10 Things to Know About Quito

Lily Jorrick - Ecuador


October 19, 2016

Quito is Ecuador’s capital city, boasting over 2 million people. It’s one of the most hectic and diverse cities I’ve ever visited, and I spent three weeks living there with a host family during In-Country Orientation. While this list hardly begins to summarize Quito, here are some of the best things I learned while I was there:

  1. Quito is the center of the world, as the city sits almost exactly on the equator. La Mitad del Mundo, the place where the line of the equator is painted, and where you can stand with one foot in each hemisphere, is still on my list of places to visit.

  2. Quito is surrounded by some beautiful volcanoes, Cotopaxi and Pichincha (both of which are active). I had the pleasure of taking the Teleferico (a cableway) up Volcan Pichincha and meeting some llamas at the top. The view was beautiful.

(Photo credit Rose Hoang)

  1. There are a lot of other beautiful views, as well. Quito sits in the foothills, which means that mountains with good viewpoints (as well as hiking opportunities) are all around. The views from Parque Itchimbia and from the statue of the Virgen del Panecillo are some of my favorites.

(Photo credit Sara Barac)

  1. The food is very, very cheap- I’ve eaten some of my best meals for under $3. You can get an authentic breakfast or lunch in any cafe in Quito. Comida típica includes a lot of rice and chicken, soup, fried pork, eggs, bread, and lots of (instant) coffee.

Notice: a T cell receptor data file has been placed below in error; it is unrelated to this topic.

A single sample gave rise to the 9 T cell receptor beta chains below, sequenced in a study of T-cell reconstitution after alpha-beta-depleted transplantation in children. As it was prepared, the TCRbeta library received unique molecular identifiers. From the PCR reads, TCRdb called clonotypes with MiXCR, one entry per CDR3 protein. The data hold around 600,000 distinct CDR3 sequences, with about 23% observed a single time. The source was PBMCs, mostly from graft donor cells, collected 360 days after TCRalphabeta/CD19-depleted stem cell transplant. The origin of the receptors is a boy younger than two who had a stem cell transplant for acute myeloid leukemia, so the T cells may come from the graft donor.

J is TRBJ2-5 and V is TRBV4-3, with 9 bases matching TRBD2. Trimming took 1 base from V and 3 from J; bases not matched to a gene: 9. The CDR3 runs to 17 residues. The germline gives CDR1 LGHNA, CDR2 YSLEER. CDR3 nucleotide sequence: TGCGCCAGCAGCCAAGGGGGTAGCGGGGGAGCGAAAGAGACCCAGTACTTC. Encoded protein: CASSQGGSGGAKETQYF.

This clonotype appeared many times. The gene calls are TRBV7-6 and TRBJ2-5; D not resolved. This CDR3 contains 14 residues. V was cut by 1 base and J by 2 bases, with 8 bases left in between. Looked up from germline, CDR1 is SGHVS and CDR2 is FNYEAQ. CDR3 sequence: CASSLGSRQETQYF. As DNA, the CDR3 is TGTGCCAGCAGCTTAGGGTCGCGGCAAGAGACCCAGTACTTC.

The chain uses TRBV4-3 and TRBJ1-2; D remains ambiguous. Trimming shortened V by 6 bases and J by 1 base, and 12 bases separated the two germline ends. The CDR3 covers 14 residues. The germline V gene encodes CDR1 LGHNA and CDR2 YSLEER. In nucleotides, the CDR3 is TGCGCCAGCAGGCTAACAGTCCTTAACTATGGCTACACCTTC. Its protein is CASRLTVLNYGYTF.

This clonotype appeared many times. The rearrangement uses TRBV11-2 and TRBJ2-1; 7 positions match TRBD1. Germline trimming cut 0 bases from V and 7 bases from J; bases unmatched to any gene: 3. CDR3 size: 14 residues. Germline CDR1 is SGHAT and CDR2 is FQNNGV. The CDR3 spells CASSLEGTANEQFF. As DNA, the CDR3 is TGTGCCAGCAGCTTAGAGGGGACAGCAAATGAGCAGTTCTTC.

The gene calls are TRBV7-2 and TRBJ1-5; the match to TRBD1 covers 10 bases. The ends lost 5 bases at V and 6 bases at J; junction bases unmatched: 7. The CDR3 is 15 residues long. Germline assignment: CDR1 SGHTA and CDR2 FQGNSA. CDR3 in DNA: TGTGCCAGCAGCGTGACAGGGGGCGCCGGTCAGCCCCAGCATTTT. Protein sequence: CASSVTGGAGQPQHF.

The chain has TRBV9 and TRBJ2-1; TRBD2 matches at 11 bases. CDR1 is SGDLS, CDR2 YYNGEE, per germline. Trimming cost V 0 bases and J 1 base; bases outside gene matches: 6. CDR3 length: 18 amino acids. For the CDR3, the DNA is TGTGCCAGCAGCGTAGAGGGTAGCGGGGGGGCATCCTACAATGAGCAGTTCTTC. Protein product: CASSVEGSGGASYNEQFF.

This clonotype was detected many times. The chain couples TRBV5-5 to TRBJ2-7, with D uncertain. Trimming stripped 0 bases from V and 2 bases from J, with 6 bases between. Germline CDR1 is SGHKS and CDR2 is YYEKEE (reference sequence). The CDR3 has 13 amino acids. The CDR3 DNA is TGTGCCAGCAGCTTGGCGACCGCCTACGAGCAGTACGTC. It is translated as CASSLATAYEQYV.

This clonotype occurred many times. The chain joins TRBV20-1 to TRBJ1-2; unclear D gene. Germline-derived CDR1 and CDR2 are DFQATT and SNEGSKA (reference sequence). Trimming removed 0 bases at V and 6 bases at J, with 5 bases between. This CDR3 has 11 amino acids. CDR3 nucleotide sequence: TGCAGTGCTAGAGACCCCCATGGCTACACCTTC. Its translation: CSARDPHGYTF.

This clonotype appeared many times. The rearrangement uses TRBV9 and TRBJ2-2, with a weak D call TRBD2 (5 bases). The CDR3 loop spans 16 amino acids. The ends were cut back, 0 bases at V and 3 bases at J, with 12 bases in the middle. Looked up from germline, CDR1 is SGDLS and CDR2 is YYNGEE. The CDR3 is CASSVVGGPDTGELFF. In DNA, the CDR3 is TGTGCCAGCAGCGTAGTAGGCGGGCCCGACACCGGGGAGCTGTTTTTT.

(Photo credit Helene Bee)

  1. The weather changes very rapidly. It can go from being hot and sunny to rainy and even hailing in a matter of minutes. Because of its placement on the equator, Ecuador doesn’t really have seasons, but quitenos like to say that the city experiences all four seasons in just one day. “Achachay” (it’s cold) and “Arrarray” (it’s hot) are some essential Kichwa phrases to know.

  2. There is a significant indigenous population. The Kichwa are Ecuador’s largest indigenous group, and words from their language are often mixed in with Ecuadorian Spanish. While larger communities of Kichwa do exist in other places, their influence on culture, especially the art and language, is very apparent in Quito.

  3. Quito is full of art. The late Guayasamin, a hugely famous Ecuadorian painter, donated his house and large collections of paintings to a museum. The best part is that only costs $1 to enter. Besides this museo, artesanal markets and even beautiful graffiti can be found everywhere in the city.  

(Photo credit Sara Barac)

  1. The public transportation system is more effective than those in most places in California. Almost all of the buses run every ten minutes, and the bus costs only .25 to ride. It’s fairly easy to get anywhere in Quito on a bus. The only downsides are that there’s no limit on the number of passengers one bus can hold, and the bus doesn’t always come to a complete stop for you to get on.

(Photo credit Sara Barac)

  1. The quiteno accent is very easy to understand. As a beginner in Spanish, and especially now that I’ve had some experience with the “singing” accent in the south of Ecuador, I can really appreciate how easy it is to understand the people in Quito.

  2. Quito is officially the highest capital city in the world, at an altitude of 9,350 feet above sea level. After my first few days of altitude sickness passed, I could finally appreciate how interesting this city in the mountains really is.

Lily Jorrick